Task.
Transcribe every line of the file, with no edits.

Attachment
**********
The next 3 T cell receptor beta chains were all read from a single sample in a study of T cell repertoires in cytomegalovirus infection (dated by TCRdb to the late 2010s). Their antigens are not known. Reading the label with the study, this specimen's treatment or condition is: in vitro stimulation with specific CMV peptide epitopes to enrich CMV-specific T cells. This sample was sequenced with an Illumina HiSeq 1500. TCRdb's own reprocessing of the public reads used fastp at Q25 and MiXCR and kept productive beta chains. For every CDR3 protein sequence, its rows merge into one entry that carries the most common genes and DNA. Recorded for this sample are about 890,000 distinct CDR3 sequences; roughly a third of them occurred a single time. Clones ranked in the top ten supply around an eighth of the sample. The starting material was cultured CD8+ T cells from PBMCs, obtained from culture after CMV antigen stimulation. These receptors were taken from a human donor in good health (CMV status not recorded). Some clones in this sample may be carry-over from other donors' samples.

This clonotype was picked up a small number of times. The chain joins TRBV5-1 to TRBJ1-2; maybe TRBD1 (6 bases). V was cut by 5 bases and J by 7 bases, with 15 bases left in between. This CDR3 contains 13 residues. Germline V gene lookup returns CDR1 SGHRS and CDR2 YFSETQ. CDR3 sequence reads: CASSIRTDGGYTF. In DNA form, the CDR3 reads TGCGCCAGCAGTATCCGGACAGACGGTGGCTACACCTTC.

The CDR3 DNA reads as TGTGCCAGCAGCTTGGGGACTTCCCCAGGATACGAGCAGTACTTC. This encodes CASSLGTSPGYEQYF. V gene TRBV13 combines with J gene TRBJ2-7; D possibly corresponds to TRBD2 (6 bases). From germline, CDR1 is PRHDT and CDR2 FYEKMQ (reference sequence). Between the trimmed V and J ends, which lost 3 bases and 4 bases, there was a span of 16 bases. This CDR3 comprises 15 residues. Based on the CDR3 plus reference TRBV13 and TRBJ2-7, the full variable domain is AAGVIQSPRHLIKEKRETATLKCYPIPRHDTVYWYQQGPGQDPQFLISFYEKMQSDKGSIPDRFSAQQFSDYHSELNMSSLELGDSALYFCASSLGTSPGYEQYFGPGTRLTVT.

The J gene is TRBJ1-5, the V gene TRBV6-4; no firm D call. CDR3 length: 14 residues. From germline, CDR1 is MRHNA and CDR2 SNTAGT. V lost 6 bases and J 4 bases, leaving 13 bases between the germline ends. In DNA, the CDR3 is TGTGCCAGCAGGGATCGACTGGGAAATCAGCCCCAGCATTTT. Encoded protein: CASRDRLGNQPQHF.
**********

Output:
The next 3 T cell receptor beta chains were all read from a single sample in a study of T cell repertoires in cytomegalovirus infection (dated by TCRdb to the late 2010s). Their antigens are not known. Reading the label with the study, this specimen's treatment or condition is: in vitro stimulation with specific CMV peptide epitopes to enrich CMV-specific T cells. This sample was sequenced with an Illumina HiSeq 1500. TCRdb's own reprocessing of the public reads used fastp at Q25 and MiXCR and kept productive beta chains. For every CDR3 protein sequence, its rows merge into one entry that carries the most common genes and DNA. Recorded for this sample are about 890,000 distinct CDR3 sequences; roughly a third of them occurred a single time. Clones ranked in the top ten supply around an eighth of the sample. The starting material was cultured CD8+ T cells from PBMCs, obtained from culture after CMV antigen stimulation. These receptors were taken from a human donor in good health (CMV status not recorded). Some clones in this sample may be carry-over from other donors' samples.

This clonotype was picked up a small number of times. The chain joins TRBV5-1 to TRBJ1-2; maybe TRBD1 (6 bases). V was cut by 5 bases and J by 7 bases, with 15 bases left in between. This CDR3 contains 13 residues. Germline V gene lookup returns CDR1 SGHRS and CDR2 YFSETQ. CDR3 sequence reads: CASSIRTDGGYTF. In DNA form, the CDR3 reads TGCGCCAGCAGTATCCGGACAGACGGTGGCTACACCTTC.

The CDR3 DNA reads as TGTGCCAGCAGCTTGGGGACTTCCCCAGGATACGAGCAGTACTTC. This encodes CASSLGTSPGYEQYF. V gene TRBV13 combines with J gene TRBJ2-7; D possibly corresponds to TRBD2 (6 bases). From germline, CDR1 is PRHDT and CDR2 FYEKMQ (reference sequence). Between the trimmed V and J ends, which lost 3 bases and 4 bases, there was a span of 16 bases. This CDR3 comprises 15 residues. Based on the CDR3 plus reference TRBV13 and TRBJ2-7, the full variable domain is AAGVIQSPRHLIKEKRETATLKCYPIPRHDTVYWYQQGPGQDPQFLISFYEKMQSDKGSIPDRFSAQQFSDYHSELNMSSLELGDSALYFCASSLGTSPGYEQYFGPGTRLTVT.

The J gene is TRBJ1-5, the V gene TRBV6-4; no firm D call. CDR3 length: 14 residues. From germline, CDR1 is MRHNA and CDR2 SNTAGT. V lost 6 bases and J 4 bases, leaving 13 bases between the germline ends. In DNA, the CDR3 is TGTGCCAGCAGGGATCGACTGGGAAATCAGCCCCAGCATTTT. Encoded protein: CASRDRLGNQPQHF.